Don’t just stop at appetizers. Have a nice early dinner. 3p is NOT too early on Thanksgiving. In fact, you’ll thank yourself for doing that when you’re able to have most of your guests gone by 7p that night. When people fill up, just like the bear, they sleep! Make your family too sleepy to argue this year.

The point of pushing food before alcohol is as obvious as it sounds. Alcohol on an empty stomach leads to loose lips. People are less offensive when they have a nice layer of food down first.

Plan a Family Favorite Activity for After

Your guests can only eat so much. When the food is gone, the floor is open for more conversation. At that point, the wine has been opened which can lead to good times just as easily as bad ones. Why is family like this? I don’t know. I think being around people you love is just exhausting and I’d be lying if I said I don’t get grumpy when I’m tired.

Keep things moving along after dinner. Have an activity or two planned for after. Don’t force the group to do it, but have it ready to save the evening from anything uncomfortable. Something my family loves to do is bust out the old home movies! Only the good times make it to film so it’s safe.

Old photo albums are a great thing to dig out beforehand and have sitting around. If you are a gaming family, have some board games already pulled down and sitting on a table. An after dinner stroll through the neighborhood will help settle the food and keep the conversation healthy. People tend to not want to bust out an outlandish topics when in public. How about a new tradition? Have the family help you set up some Christmas decorations? Gather everyone to decorate the tree this year!

You know your family best. Pick something to have on deck for after dinner just in case you need it.


Remember What You Have to be Thankful For

I wasn’t going to write an article about Thanksgiving and not mention this one. It’s so on the nose, I know but it works. Remember what you do have. Remember to be thankful that you are here in this moment. That you have the opportunity to be reading this, or eating that dinner.

The holiday blues are real. It can be a reminder of people we have lost or what went wrong during the year. So first let me state that those feelings are 100% valid. I always think about how much my dad LOVED the holidays. From being grill master to buying gifts for people, he loved it all. It stings a bit to not have him around, especially as I am expecting my first child. His accident was even in December to top it all off. Holiday blues are real feelings, but they shouldn’t be your only feelings.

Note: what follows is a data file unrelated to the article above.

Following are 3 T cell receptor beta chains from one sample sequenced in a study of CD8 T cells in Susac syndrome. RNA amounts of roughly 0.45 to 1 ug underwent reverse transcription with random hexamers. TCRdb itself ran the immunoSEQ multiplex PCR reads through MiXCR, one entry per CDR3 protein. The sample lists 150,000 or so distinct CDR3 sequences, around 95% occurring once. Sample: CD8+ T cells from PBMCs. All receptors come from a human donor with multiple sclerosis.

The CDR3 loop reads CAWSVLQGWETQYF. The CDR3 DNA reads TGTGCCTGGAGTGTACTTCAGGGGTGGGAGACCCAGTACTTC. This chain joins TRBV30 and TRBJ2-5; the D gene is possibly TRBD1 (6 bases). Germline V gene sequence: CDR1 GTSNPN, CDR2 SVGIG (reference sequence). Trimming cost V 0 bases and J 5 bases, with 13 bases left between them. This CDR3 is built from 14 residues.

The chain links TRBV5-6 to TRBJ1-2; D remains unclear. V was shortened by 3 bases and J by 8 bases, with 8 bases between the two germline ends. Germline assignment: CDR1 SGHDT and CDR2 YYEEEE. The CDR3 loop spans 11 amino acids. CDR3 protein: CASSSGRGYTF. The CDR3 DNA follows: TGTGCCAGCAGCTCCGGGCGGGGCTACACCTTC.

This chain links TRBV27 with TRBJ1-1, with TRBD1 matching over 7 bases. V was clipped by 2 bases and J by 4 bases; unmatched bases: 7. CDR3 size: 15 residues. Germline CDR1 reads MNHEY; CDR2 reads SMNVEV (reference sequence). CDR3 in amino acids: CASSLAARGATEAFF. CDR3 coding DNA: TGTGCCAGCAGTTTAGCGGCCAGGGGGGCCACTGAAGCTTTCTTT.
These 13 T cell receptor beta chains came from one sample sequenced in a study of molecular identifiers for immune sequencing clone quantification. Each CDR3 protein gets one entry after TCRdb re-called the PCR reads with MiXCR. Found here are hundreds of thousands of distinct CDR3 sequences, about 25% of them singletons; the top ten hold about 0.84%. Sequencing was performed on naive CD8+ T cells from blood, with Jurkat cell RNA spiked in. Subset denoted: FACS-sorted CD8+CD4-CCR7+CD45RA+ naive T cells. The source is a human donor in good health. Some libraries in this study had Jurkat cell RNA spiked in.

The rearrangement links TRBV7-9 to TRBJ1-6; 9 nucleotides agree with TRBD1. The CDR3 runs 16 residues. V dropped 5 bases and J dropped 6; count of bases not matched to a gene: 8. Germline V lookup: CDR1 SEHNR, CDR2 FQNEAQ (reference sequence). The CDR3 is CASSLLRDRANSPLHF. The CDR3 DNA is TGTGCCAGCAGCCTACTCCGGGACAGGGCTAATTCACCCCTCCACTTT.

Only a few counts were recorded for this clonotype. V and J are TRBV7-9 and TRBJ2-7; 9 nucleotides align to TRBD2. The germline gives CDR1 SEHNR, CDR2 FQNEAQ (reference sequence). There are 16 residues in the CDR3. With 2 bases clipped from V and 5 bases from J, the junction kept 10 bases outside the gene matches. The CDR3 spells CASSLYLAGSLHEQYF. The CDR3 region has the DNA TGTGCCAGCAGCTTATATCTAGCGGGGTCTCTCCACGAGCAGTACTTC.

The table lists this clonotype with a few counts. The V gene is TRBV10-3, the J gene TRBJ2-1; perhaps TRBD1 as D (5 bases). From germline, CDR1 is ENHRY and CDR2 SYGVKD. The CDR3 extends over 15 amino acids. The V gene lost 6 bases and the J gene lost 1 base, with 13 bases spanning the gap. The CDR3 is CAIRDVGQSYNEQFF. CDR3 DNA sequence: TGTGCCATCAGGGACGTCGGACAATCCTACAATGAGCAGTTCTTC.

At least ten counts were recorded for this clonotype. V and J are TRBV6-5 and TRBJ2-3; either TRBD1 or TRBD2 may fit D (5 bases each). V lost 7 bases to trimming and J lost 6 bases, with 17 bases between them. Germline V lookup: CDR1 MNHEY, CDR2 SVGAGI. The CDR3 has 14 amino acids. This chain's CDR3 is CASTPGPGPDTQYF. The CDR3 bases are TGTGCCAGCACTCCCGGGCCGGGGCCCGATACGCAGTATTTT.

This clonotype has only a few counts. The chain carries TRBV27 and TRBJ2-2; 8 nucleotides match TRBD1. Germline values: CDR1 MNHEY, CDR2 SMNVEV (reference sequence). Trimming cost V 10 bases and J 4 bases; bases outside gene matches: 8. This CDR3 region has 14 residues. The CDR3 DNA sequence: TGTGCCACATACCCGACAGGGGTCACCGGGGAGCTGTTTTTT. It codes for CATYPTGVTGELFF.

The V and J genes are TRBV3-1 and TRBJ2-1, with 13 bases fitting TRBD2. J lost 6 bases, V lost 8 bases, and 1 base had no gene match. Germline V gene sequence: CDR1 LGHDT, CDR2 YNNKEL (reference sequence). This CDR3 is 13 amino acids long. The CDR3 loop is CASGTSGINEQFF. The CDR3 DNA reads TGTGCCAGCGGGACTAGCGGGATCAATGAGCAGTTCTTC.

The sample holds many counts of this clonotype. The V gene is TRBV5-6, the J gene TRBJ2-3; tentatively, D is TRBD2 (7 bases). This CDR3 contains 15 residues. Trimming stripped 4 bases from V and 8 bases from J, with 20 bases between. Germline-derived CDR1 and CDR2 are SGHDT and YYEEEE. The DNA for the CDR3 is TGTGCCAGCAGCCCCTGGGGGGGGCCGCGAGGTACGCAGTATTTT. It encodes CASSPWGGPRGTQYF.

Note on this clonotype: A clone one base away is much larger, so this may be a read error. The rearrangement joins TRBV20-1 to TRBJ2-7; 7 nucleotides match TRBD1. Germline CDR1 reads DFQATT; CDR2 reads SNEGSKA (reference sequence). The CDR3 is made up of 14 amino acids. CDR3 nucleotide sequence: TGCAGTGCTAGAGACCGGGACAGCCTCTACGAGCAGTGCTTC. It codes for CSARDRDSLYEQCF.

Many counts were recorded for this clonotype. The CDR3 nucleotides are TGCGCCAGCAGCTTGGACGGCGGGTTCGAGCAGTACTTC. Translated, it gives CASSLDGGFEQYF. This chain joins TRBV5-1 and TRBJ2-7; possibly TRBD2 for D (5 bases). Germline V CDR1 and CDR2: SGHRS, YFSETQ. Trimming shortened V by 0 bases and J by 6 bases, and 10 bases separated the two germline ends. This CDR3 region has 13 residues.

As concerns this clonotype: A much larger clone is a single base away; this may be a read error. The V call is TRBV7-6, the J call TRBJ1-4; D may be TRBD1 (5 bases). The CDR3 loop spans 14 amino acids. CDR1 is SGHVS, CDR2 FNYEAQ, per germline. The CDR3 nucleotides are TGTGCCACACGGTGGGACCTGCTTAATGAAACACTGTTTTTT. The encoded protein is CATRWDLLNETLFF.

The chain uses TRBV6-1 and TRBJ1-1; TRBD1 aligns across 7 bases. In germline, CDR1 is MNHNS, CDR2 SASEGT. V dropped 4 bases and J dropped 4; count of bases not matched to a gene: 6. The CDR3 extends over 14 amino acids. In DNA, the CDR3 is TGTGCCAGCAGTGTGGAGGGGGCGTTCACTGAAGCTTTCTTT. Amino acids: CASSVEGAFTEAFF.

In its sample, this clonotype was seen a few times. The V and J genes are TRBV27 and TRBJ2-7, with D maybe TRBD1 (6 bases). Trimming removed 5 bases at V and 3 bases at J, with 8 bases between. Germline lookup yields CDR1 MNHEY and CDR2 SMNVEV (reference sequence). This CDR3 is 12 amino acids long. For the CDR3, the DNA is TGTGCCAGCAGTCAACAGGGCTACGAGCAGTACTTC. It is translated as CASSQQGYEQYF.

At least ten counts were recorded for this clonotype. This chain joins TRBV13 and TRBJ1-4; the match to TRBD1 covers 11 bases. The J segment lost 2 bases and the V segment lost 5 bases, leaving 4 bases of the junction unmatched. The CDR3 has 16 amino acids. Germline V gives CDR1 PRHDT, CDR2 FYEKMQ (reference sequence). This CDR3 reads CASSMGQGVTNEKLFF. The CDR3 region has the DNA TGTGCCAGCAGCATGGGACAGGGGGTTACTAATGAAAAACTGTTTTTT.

Right now there is this theme going around called “toxic happiness.” You might have read about it. Basically it’s saying constant happiness being shoved down your throat can turn toxic because it invalidates your feelings of sadness when there are very real things to be sad about. So when I say, “remember to be thankful for what you do have,” that doesn’t mean to ignore the sh*t storm you went through this year. Being thankful does not negate your tough experience. It’s hard and it’s an elevated space to live in, but you can have both the bad and realize the good.

For example, this year I have felt gypped more than once. When the pandemic got into full swing, I didn’t lose my job but I did lose a huge contract deal that was going to make me financially comfortable for the first time ever. I didn’t get to see my mom at a concert we dropped a lot of money to be able to meet up at. I didn’t get to go publicly celebrate getting pregnant like I want to. My baby shower will not be the traditional fun with games and catered food. Finally, working from home, which is a privilege, also seems like a curse. As someone who thrives off of other people’s energy and interactions, it’s become very easy to be depressed and angry while I sit cooped up at home every single day.

BUT with all of that- and more- I am still feeling thankful. I am blessed with a pregnancy my husband and I prayed for. We are both employed. That is no small deal after so many people have suffered job loss. I have friends. I have the technology to get in touch with my family when I feel lonely. I am thankful my mom has decided to move across the country to be close to me and her first grandchild. There is even a beauty in the untraditional way I have to handle my pregnancy during a pandemic. Like how I get to be extra aware of the care I give him while he grows inside me. I GET to work from home to protect him. There is a blessing hidden in every hardship and I feel both of of them and know that getting to feel both of those emotions makes me alive and in a position to be around to make a difference moving forward.

What about you? In job loss, have you found anything that could be considered a blessing? The opportunity to spend more time with family or learn that you have interest in pursuing a new passion? In loss, maybe you can identify the joy in something small that you previously took for granted. It doesn’t mean your year didn’t totally suck. It just means your story isn’t over and I think that is something to be thankful for even if you’re not happy.


A completely stress-free holiday is actually probably not possible. That’s life. Sh*t happens. A little preparation and a little gratitude can go a long way this year. Remember that when your family (by blood or by bond) pisses you off, that you still go to see them every year because they are your people. There is something you love there. The holidays are ultimately a big ball of stress because we care. Thanksgiving is all about being thankful, so when you are getting stressed, take a breath and remember that you are only stressed because you are blessed with something to care about. It won’t unburn the turkey, but if you can laugh it off, it will make a great story next year.

I hope everyone has a fantastic Thanksgiving week and find the time to show a little grace. Grace for your family, friends and for YOURSELF!


Happy Thanksgiving, Friends!